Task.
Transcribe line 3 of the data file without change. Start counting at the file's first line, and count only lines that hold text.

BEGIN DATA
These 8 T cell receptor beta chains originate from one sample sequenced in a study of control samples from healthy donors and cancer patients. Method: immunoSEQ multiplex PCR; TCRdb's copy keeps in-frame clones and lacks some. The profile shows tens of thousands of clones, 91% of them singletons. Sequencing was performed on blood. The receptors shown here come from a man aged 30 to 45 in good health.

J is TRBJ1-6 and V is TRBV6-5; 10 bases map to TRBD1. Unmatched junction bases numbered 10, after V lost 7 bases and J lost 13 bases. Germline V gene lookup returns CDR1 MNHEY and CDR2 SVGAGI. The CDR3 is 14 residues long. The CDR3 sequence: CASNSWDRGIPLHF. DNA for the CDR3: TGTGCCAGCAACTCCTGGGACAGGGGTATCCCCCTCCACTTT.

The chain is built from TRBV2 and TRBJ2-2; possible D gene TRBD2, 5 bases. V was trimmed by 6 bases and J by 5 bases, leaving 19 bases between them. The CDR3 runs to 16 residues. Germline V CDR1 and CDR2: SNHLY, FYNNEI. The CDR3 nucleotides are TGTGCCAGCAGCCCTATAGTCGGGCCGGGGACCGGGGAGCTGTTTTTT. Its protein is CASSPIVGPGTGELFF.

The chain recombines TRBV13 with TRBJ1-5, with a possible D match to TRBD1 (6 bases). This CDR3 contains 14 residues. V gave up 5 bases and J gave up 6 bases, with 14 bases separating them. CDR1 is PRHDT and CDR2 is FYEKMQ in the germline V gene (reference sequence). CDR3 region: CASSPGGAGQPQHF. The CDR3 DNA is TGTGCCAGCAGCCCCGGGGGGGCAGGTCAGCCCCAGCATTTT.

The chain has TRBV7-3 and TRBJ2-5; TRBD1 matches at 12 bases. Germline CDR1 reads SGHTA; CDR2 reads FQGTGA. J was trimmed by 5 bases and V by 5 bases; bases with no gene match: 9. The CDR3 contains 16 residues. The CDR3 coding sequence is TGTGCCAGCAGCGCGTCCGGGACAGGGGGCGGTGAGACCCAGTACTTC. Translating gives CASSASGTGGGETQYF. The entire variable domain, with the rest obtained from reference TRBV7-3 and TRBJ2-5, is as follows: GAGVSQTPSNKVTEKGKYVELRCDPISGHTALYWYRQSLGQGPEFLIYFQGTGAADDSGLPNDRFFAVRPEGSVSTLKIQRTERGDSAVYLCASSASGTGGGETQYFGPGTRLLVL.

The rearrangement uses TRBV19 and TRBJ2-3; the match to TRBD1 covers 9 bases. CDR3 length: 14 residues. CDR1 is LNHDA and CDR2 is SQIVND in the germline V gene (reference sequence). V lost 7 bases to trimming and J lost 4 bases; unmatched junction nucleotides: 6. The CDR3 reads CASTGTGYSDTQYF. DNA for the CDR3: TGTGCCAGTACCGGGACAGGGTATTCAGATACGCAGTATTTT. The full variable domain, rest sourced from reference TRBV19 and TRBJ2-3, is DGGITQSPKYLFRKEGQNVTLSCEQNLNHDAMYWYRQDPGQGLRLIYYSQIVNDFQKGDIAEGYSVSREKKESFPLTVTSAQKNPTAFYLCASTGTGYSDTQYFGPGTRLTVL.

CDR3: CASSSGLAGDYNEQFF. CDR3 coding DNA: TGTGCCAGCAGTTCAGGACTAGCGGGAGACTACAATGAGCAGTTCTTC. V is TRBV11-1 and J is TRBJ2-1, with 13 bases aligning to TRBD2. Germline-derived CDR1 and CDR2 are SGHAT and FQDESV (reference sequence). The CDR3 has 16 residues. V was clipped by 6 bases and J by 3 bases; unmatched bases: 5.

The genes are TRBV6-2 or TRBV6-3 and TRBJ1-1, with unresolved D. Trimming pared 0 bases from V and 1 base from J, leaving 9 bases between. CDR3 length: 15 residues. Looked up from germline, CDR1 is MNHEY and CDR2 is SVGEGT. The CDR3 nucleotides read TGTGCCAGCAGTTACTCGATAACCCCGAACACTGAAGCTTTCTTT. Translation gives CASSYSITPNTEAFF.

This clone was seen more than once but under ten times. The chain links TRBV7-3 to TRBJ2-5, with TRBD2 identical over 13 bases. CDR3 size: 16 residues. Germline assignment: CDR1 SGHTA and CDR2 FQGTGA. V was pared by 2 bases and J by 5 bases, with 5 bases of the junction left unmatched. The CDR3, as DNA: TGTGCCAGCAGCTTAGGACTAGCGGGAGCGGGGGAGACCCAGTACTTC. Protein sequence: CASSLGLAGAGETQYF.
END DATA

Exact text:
The chain is built from TRBV2 and TRBJ2-2; possible D gene TRBD2, 5 bases. V was trimmed by 6 bases and J by 5 bases, leaving 19 bases between them. The CDR3 runs to 16 residues. Germline V CDR1 and CDR2: SNHLY, FYNNEI. The CDR3 nucleotides are TGTGCCAGCAGCCCTATAGTCGGGCCGGGGACCGGGGAGCTGTTTTTT. Its protein is CASSPIVGPGTGELFF.